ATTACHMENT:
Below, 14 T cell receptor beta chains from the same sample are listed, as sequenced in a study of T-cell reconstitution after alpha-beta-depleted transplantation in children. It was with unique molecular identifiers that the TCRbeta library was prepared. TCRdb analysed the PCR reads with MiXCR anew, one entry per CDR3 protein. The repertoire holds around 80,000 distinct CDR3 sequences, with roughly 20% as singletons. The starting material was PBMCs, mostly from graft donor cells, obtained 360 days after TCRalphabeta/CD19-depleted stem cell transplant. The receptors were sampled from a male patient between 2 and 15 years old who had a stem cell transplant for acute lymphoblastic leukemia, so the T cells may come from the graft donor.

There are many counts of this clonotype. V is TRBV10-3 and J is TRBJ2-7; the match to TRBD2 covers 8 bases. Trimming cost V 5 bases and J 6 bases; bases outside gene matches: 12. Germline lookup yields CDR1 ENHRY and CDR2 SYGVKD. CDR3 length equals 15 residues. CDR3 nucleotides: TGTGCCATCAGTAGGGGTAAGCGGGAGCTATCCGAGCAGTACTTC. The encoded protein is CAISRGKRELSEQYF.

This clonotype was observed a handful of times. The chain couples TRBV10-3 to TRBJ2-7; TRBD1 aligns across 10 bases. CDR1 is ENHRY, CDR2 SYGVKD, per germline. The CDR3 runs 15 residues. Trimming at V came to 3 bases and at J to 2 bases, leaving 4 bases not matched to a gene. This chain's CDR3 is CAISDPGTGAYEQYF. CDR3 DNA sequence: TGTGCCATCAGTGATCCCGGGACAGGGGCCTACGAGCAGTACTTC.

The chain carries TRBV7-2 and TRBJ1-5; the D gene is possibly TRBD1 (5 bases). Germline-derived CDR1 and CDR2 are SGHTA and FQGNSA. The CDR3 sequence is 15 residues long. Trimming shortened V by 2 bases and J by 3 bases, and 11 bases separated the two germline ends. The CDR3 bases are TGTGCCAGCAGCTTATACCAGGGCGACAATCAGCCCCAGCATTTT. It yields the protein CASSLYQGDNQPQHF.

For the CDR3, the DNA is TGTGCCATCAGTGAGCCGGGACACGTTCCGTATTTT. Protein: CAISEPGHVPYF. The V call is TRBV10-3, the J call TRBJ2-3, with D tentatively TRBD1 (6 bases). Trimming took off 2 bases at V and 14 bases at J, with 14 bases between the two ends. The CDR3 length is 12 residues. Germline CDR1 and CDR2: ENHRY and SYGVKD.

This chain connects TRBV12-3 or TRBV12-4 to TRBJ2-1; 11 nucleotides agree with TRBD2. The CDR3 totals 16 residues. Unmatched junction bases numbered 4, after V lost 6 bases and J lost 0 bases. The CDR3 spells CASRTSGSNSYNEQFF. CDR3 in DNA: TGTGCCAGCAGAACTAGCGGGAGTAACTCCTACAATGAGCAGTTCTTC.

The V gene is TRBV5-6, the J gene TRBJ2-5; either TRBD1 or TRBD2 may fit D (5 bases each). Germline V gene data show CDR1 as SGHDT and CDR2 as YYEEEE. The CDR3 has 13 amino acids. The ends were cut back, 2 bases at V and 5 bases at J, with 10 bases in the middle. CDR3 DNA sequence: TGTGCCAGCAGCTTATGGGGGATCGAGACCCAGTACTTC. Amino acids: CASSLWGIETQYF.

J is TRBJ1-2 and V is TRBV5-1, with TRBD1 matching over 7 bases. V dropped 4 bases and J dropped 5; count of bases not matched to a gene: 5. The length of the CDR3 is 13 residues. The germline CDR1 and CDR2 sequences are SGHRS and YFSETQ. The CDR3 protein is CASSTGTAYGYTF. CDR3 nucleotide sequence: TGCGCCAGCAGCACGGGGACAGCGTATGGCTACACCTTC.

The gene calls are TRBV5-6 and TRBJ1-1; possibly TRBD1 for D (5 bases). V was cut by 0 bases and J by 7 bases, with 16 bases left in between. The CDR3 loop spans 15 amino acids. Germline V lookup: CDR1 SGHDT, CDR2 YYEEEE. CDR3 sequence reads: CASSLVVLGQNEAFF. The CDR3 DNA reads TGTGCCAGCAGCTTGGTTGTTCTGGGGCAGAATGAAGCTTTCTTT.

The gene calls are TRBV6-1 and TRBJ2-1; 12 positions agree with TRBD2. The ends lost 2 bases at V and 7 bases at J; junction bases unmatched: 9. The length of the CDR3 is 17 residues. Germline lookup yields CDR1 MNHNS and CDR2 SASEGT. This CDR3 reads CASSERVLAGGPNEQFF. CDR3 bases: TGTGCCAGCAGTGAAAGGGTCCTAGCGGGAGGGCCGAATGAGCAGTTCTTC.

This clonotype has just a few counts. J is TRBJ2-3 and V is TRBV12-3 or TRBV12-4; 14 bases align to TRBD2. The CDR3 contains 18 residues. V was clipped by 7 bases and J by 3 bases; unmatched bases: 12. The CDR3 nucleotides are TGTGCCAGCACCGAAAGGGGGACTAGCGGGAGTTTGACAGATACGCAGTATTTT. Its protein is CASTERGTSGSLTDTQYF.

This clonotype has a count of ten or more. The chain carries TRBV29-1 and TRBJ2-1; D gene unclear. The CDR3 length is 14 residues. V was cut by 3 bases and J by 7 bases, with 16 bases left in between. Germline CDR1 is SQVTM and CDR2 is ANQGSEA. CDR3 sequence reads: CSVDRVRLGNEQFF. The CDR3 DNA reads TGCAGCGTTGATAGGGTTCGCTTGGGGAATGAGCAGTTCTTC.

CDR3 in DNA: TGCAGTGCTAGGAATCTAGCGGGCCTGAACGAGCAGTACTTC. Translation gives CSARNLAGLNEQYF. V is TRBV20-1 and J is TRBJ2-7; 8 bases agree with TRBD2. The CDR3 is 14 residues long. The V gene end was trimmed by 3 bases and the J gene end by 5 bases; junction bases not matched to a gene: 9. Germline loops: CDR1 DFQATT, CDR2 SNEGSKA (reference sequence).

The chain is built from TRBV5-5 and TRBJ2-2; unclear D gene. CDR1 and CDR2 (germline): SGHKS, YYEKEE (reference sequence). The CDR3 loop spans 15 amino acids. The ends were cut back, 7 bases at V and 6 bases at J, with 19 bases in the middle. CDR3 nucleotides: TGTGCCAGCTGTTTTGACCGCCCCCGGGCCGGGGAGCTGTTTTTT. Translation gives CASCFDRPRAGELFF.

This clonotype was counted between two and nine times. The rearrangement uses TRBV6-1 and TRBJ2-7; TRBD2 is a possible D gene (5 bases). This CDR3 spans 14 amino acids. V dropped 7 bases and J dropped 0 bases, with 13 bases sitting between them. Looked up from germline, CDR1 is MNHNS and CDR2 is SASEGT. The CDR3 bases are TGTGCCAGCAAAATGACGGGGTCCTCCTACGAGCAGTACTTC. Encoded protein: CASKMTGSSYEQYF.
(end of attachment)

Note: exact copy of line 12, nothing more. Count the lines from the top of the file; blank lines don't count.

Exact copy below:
This clonotype has a count of ten or more. The chain carries TRBV29-1 and TRBJ2-1; D gene unclear. The CDR3 length is 14 residues. V was cut by 3 bases and J by 7 bases, with 16 bases left in between. Germline CDR1 is SQVTM and CDR2 is ANQGSEA. CDR3 sequence reads: CSVDRVRLGNEQFF. The CDR3 DNA reads TGCAGCGTTGATAGGGTTCGCTTGGGGAATGAGCAGTTCTTC.